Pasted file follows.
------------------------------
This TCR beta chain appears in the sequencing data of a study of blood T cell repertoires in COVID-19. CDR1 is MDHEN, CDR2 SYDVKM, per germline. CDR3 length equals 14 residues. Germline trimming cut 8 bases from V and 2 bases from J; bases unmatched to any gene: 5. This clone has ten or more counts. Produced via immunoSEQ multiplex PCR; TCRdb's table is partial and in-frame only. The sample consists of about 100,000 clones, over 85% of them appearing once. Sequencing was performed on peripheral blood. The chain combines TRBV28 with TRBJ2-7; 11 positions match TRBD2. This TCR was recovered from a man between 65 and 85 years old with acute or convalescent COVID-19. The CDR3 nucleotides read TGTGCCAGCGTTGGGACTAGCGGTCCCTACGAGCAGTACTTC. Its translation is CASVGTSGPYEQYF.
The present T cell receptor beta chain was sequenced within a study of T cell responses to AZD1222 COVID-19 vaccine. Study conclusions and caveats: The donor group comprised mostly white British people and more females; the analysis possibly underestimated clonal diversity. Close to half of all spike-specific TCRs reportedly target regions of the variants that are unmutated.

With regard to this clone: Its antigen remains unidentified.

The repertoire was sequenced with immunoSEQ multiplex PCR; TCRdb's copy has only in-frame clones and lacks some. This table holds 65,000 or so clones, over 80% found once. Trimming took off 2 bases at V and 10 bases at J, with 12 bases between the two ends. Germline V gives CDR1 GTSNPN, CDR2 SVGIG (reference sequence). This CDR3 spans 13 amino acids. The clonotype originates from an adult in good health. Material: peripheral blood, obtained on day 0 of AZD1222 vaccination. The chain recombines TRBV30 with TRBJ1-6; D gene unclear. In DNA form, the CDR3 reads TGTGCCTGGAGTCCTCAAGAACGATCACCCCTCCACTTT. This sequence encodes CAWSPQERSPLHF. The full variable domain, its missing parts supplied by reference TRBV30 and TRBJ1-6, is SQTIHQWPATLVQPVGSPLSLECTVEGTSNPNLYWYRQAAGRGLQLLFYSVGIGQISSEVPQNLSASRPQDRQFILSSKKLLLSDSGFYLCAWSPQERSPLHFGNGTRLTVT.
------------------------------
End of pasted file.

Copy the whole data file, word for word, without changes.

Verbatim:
This TCR beta chain appears in the sequencing data of a study of blood T cell repertoires in COVID-19. CDR1 is MDHEN, CDR2 SYDVKM, per germline. CDR3 length equals 14 residues. Germline trimming cut 8 bases from V and 2 bases from J; bases unmatched to any gene: 5. This clone has ten or more counts. Produced via immunoSEQ multiplex PCR; TCRdb's table is partial and in-frame only. The sample consists of about 100,000 clones, over 85% of them appearing once. Sequencing was performed on peripheral blood. The chain combines TRBV28 with TRBJ2-7; 11 positions match TRBD2. This TCR was recovered from a man between 65 and 85 years old with acute or convalescent COVID-19. The CDR3 nucleotides read TGTGCCAGCGTTGGGACTAGCGGTCCCTACGAGCAGTACTTC. Its translation is CASVGTSGPYEQYF.
The present T cell receptor beta chain was sequenced within a study of T cell responses to AZD1222 COVID-19 vaccine. Study conclusions and caveats: The donor group comprised mostly white British people and more females; the analysis possibly underestimated clonal diversity. Close to half of all spike-specific TCRs reportedly target regions of the variants that are unmutated.

With regard to this clone: Its antigen remains unidentified.

The repertoire was sequenced with immunoSEQ multiplex PCR; TCRdb's copy has only in-frame clones and lacks some. This table holds 65,000 or so clones, over 80% found once. Trimming took off 2 bases at V and 10 bases at J, with 12 bases between the two ends. Germline V gives CDR1 GTSNPN, CDR2 SVGIG (reference sequence). This CDR3 spans 13 amino acids. The clonotype originates from an adult in good health. Material: peripheral blood, obtained on day 0 of AZD1222 vaccination. The chain recombines TRBV30 with TRBJ1-6; D gene unclear. In DNA form, the CDR3 reads TGTGCCTGGAGTCCTCAAGAACGATCACCCCTCCACTTT. This sequence encodes CAWSPQERSPLHF. The full variable domain, its missing parts supplied by reference TRBV30 and TRBJ1-6, is SQTIHQWPATLVQPVGSPLSLECTVEGTSNPNLYWYRQAAGRGLQLLFYSVGIGQISSEVPQNLSASRPQDRQFILSSKKLLLSDSGFYLCAWSPQERSPLHFGNGTRLTVT.